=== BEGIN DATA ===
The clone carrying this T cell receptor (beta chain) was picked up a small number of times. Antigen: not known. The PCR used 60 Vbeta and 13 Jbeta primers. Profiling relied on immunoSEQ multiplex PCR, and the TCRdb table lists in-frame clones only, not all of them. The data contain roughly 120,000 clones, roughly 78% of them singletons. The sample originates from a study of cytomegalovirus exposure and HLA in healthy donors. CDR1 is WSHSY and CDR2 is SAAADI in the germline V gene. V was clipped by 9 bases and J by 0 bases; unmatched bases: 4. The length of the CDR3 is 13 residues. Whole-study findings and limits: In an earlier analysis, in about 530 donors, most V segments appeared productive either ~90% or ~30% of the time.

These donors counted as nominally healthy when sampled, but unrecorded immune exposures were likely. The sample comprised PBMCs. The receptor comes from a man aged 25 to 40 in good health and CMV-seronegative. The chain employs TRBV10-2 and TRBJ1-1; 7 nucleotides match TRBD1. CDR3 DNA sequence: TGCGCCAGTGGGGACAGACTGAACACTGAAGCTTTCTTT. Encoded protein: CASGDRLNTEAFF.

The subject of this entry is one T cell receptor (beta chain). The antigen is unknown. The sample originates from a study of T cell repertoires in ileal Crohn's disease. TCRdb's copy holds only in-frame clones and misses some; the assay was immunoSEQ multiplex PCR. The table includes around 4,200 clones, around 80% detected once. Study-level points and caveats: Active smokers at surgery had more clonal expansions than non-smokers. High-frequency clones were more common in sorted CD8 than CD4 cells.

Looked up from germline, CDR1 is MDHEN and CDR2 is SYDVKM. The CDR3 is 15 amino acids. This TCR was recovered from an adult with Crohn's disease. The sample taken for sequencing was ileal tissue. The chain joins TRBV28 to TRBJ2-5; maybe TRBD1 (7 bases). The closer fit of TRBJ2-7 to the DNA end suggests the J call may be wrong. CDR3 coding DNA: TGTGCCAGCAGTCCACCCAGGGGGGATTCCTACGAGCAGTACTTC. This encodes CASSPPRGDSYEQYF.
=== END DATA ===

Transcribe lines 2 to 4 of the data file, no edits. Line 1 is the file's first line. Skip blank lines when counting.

These donors counted as nominally healthy when sampled, but unrecorded immune exposures were likely. The sample comprised PBMCs. The receptor comes from a man aged 25 to 40 in good health and CMV-seronegative. The chain employs TRBV10-2 and TRBJ1-1; 7 nucleotides match TRBD1. CDR3 DNA sequence: TGCGCCAGTGGGGACAGACTGAACACTGAAGCTTTCTTT. Encoded protein: CASGDRLNTEAFF.

The subject of this entry is one T cell receptor (beta chain). The antigen is unknown. The sample originates from a study of T cell repertoires in ileal Crohn's disease. TCRdb's copy holds only in-frame clones and misses some; the assay was immunoSEQ multiplex PCR. The table includes around 4,200 clones, around 80% detected once. Study-level points and caveats: Active smokers at surgery had more clonal expansions than non-smokers. High-frequency clones were more common in sorted CD8 than CD4 cells.

Looked up from germline, CDR1 is MDHEN and CDR2 is SYDVKM. The CDR3 is 15 amino acids. This TCR was recovered from an adult with Crohn's disease. The sample taken for sequencing was ileal tissue. The chain joins TRBV28 to TRBJ2-5; maybe TRBD1 (7 bases). The closer fit of TRBJ2-7 to the DNA end suggests the J call may be wrong. CDR3 coding DNA: TGTGCCAGCAGTCCACCCAGGGGGGATTCCTACGAGCAGTACTTC. This encodes CASSPPRGDSYEQYF.